The Life of Ruth Bader Ginsburg


On September 18, 2020, Supreme court justice Ruth Bader Ginsberg passed away from pancreatic cancer, and for good reason the world wept.

With the recent, and rushed appointment of Justice Amy Coney Barrett, which many are referring to as court packing, eyebrows have been raised. 

Her seat in the Supreme Court was once filled by the legendary “Notorious R.B.G.”, who made her title by fighting for gender equality. Ginsberg served as a Supreme Court justice judge for 27 years and on DC’s Court of Appeals for the 13-years prior.

Judge Ginsberg dedicated her life to the fight for gender equality before the law. She fought for the rights for all women of America; not only women, but for everyone regardless of race, sex, or religion. Ruth saw everyone equal in the system, and she fought for it like her life was in danger. 

Ginsburg played a critical role in passing the law Reed vs. Reed landmark rulings, allowing women to buy a house by themselves, open a bank account without a male signature, and have all the rights that they were given in the Constitution, which men have had since its drafting.

However, Ginsburg didn’t confine efforts to protect the rights of women alone.

“She worked a lot with focusing on the equal protection clause of the 14th amendment to students as well as other adults from all different races, ethnicities, socioeconomic backgrounds, [and] identification as well,” said Mrs. Bramhall, a sociology and government teacher here at Grandview .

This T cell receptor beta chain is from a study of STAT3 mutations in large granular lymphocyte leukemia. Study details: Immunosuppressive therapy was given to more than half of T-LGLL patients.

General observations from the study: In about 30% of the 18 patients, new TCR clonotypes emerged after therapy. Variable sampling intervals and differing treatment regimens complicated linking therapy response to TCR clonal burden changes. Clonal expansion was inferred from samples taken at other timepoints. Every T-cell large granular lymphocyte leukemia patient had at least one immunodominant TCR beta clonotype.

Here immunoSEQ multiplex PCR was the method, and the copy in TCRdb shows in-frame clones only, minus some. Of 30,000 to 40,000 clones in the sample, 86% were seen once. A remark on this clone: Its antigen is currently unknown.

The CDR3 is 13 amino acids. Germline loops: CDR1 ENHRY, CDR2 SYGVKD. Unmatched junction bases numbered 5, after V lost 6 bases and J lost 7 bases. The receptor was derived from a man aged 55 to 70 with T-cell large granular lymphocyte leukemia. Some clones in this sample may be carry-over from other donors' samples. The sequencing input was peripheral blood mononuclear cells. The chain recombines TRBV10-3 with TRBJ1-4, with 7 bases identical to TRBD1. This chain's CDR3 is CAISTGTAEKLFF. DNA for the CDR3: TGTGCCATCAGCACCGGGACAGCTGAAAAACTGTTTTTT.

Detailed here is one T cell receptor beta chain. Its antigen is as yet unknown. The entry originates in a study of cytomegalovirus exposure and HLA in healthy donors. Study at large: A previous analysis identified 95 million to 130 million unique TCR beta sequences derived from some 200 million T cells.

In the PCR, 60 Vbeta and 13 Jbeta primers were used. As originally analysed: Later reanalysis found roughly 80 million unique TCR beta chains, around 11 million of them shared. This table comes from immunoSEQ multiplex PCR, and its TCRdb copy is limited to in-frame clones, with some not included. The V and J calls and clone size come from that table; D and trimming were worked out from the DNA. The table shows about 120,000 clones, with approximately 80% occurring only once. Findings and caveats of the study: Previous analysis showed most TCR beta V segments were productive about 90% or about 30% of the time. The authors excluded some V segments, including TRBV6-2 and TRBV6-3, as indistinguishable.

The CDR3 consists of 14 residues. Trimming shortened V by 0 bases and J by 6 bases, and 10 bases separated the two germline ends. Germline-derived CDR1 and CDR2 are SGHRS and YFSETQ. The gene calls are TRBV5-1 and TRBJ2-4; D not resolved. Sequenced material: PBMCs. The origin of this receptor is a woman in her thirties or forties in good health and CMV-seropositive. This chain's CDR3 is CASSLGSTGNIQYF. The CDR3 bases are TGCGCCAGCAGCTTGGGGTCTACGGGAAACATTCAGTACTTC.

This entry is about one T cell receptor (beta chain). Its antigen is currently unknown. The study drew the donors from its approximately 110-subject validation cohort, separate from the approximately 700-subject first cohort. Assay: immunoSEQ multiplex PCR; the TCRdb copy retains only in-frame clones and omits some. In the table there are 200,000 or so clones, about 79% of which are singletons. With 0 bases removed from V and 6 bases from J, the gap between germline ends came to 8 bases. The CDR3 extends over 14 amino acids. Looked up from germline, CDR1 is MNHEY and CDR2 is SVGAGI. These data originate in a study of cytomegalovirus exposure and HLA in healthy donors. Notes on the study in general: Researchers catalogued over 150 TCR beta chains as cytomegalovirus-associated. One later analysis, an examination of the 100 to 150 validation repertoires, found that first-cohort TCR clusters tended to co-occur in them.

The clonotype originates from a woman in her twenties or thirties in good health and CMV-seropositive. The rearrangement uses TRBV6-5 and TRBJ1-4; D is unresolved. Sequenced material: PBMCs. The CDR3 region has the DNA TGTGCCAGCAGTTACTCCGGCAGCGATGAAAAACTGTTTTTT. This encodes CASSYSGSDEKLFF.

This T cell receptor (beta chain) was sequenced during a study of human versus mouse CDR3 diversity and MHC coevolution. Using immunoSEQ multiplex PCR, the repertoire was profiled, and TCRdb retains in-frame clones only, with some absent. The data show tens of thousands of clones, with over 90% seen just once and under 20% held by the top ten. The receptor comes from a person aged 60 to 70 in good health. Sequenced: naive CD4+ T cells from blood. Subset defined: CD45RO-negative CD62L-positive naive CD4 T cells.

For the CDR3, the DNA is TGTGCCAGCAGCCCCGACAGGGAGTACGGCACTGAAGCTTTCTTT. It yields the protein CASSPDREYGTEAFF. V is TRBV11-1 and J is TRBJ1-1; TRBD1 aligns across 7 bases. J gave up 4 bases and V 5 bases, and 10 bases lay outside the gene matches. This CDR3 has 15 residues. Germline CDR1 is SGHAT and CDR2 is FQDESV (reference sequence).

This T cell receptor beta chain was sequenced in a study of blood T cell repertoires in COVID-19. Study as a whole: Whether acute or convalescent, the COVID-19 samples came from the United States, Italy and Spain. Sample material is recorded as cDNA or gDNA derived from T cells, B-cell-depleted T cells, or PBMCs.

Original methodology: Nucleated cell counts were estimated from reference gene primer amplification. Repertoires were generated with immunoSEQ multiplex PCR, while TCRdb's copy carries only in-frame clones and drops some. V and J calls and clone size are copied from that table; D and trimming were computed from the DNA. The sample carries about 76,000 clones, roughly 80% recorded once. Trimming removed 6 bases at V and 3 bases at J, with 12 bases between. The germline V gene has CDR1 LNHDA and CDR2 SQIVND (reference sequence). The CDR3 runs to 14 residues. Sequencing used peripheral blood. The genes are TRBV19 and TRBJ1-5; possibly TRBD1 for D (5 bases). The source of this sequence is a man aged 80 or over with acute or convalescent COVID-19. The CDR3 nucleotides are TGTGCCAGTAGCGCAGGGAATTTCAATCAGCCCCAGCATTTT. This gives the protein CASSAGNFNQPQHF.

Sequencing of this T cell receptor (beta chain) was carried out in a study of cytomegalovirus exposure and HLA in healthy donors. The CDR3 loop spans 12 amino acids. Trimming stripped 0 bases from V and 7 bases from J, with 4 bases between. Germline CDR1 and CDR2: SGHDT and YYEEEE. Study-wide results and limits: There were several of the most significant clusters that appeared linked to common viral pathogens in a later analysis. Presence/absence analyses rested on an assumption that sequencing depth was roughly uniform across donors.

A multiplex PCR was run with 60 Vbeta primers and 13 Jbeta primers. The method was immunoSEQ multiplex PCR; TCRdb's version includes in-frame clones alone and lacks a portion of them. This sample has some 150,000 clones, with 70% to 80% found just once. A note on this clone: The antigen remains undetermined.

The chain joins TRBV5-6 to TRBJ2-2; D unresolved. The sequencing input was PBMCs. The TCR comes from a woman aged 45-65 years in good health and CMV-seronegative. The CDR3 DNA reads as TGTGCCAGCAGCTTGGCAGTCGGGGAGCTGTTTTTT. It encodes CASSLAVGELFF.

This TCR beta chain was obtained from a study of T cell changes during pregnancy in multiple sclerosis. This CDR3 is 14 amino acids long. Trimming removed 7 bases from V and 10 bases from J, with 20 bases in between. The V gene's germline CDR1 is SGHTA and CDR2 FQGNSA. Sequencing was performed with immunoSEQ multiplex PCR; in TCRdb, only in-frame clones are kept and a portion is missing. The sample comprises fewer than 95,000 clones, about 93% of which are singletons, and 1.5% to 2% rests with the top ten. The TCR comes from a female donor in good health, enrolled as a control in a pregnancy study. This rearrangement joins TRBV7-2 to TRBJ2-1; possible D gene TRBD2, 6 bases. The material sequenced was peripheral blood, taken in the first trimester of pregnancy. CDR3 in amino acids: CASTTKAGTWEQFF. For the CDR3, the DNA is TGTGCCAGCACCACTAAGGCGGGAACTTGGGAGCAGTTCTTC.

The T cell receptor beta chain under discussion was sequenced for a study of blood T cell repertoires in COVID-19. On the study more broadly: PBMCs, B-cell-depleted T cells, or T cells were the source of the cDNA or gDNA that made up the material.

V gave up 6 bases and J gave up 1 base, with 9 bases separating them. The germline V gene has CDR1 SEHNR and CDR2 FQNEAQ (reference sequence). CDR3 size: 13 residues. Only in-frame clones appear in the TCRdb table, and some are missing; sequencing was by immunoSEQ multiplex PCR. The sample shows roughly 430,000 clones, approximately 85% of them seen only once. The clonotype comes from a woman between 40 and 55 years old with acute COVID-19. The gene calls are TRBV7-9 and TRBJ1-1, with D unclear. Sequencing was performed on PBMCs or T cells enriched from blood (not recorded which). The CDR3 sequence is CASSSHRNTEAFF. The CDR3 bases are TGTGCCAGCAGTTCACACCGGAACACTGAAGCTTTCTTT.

The Equal Protection Clause of the 14th amendment protected all such groups from having their citizenships revoked on account of their identity such as being a certain sex, race, or religion.

For students who are curious about Ginsburg’s life and contributions to society, Bramhall recommended both the documentary RBG and the biographical film On The Basis of Sex, insisting that being informed on the value and achievement of supreme court justices is essential to developing a working understanding of many political situations that directly impact our lives.

“I think it’s important to understand the significance of a Supreme Court Justice, and how much impact they actually have on our life.” said Bramhall.

We’ve all been told a thousand times that we’re living in an era of turmoil, one in which praise for our government could easily come off as naive at best. And yet, it’s precisely due to this bog of political strife that we need to reflect upon democracy’s success stories in search of guidance toward a more unified future. 

Ginsburg may be dead and gone, but her devotion to justice needs will not vanish with her.

“We have nine people who make decisions that determine things that carry down from the federal government to the state government to the local government to our own specific lives,” said Bramhall. “I don’t think many people understand their significance, and the importance of their decisions on our future.”